Smell the Samosas, Bob!
The recent manufactured controversy over the Writing Thru Race conference confirms that the only thing worse than witnessing a power in ascent is witnessing it in decline. For those of you who may have missed the ‘controversy,' Globe and Mail columnist Robert Fulford wrote a column (George Orwell, Call Your Office, March 30) which accused the Writers' Union of Canada of ‘reinventing apartheid' by hosting a conference for First Nations writers and writers of colour. In particular, Fulford and his allies found the explanation of the conference organizers for including only First Nations and writers of colour in the discussion (the evening literary events being open to all) to be Orwellian. Fulford's condemnation brought to the fore the usual parade of charges, that the conference was engaging in reverse racism, censorship, exclusion and a misuse of public funds. The conference funders were publicly defensive and privately supportive instead of the other way around.
In response to the convulsions of Fulford et al at being excluded, the chair of the union's Racial Minority Writer's Committee, Roy Miki, mounted an eloquented response rooted in both, history and an explanation of power relationships (Why we're holding the Vancouver conference, April 7). While I do not share Mr. Miki's opinion that the Writers' Union should be commended for its enlightened approach to ‘race,' I wholeheartedly agree that First Nations writers and writers of colour should be applauded for taking on the task of constructing social and cultural justice. Constructing any form of justice requires a normative foundation and while everyone agrees that racism is bad how we fight against racism has yet to be agreed upon. Not surprisingly, Fulford and company embrace a strategy which endorses the rectifying mechanisms of the status quo or to put it in Fulford's words ‘a colour-blind society'; a society based solely on merit and human rights legislation. What the conference organizers point out is that ‘a colour-blind society' is not a society which champions power sharing but rather a society which favours the status quo and does not see the injustices inflicted upon those of colour. Which vision(s) of our society will govern and are there other competing visions which have yet to be voiced? This conference represents one of many signs in our culture that ‘other' visions of our society are coming to the centre from the periphery.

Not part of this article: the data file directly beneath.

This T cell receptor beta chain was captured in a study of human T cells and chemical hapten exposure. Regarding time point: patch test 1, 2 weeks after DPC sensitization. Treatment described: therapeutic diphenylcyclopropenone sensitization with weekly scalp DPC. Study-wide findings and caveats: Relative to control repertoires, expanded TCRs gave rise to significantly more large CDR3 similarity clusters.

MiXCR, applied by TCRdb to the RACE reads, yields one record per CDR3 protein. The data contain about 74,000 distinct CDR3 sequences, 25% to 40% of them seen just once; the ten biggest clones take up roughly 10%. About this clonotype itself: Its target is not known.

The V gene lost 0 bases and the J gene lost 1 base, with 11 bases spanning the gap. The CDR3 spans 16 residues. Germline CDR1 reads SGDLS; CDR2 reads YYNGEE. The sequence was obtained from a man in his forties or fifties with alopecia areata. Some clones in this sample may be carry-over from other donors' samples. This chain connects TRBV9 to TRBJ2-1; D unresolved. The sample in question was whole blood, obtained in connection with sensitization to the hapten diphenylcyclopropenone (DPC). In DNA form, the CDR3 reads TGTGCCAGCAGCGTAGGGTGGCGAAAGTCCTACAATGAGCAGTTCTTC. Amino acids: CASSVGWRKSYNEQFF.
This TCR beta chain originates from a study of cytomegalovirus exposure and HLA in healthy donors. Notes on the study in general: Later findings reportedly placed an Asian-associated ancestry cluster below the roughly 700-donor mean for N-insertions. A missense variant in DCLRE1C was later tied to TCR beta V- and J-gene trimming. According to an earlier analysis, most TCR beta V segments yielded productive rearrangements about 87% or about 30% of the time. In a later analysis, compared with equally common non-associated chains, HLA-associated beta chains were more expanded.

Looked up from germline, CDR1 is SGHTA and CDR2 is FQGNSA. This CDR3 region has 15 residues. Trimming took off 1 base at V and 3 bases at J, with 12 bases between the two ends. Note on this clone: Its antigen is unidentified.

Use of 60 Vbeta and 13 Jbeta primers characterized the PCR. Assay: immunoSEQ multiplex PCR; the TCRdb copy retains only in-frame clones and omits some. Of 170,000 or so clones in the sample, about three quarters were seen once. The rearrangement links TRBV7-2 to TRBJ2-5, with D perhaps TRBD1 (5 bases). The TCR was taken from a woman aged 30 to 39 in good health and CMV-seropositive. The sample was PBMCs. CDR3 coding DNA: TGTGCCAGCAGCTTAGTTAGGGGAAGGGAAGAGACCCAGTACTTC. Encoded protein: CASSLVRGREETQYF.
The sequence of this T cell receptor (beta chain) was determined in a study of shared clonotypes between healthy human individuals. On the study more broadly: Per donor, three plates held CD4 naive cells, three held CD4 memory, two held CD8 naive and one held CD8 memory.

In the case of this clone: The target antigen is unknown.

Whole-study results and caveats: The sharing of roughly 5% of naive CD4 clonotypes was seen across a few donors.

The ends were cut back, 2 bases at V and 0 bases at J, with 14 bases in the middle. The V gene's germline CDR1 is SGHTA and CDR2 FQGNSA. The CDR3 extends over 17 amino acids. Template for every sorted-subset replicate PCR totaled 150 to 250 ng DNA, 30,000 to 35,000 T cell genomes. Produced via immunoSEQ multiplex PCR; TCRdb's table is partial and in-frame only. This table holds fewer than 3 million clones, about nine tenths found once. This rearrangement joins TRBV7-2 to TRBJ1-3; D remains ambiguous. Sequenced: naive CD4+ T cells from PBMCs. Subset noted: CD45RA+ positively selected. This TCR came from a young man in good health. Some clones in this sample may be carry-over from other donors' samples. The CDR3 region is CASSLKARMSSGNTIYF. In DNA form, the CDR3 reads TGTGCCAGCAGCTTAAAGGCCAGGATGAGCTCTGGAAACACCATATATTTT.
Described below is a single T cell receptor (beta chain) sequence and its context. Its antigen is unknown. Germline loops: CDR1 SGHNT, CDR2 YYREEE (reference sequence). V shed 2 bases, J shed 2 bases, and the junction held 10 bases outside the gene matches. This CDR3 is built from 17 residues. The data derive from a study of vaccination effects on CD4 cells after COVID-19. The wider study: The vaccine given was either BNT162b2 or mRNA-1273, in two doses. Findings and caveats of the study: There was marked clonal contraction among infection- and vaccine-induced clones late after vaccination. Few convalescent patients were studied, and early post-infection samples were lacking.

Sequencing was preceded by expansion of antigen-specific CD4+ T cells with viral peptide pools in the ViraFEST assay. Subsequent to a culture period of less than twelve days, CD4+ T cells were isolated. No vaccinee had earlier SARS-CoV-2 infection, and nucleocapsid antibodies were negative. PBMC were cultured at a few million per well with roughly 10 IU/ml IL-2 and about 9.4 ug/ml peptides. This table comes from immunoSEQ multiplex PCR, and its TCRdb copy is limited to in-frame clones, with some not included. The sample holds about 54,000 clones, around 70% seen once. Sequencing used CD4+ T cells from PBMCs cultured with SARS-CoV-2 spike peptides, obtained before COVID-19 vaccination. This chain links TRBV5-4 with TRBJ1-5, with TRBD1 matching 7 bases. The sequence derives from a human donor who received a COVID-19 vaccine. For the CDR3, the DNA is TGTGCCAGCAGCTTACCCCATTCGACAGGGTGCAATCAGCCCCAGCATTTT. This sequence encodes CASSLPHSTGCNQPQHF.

I have little doubt that the glib and male writers who weighed in with Fulford are well aware of the arguments in support of such a conference. It is almost impossible to avoid these discussions even in the pages of Canada's National Newspaper. Why then the creation of a polarized debate about the ‘new multiculturalism' and its divisive nature? I believe that the critics of the conference while ‘educated' about the issues simply lack the commitment to the very type of social and cultural justice referred to by Miki. Such a commitment requires a generosity of spirit, an assuredness of purpose and a willingness to share which has been sadly lacking. With such a lack of cultural leadership in the establishment is it any surprise that Writing Thru Race seeks answers from within its own communities?
As for Mr. Fulford, all I can suggest is don't just smell the coffee.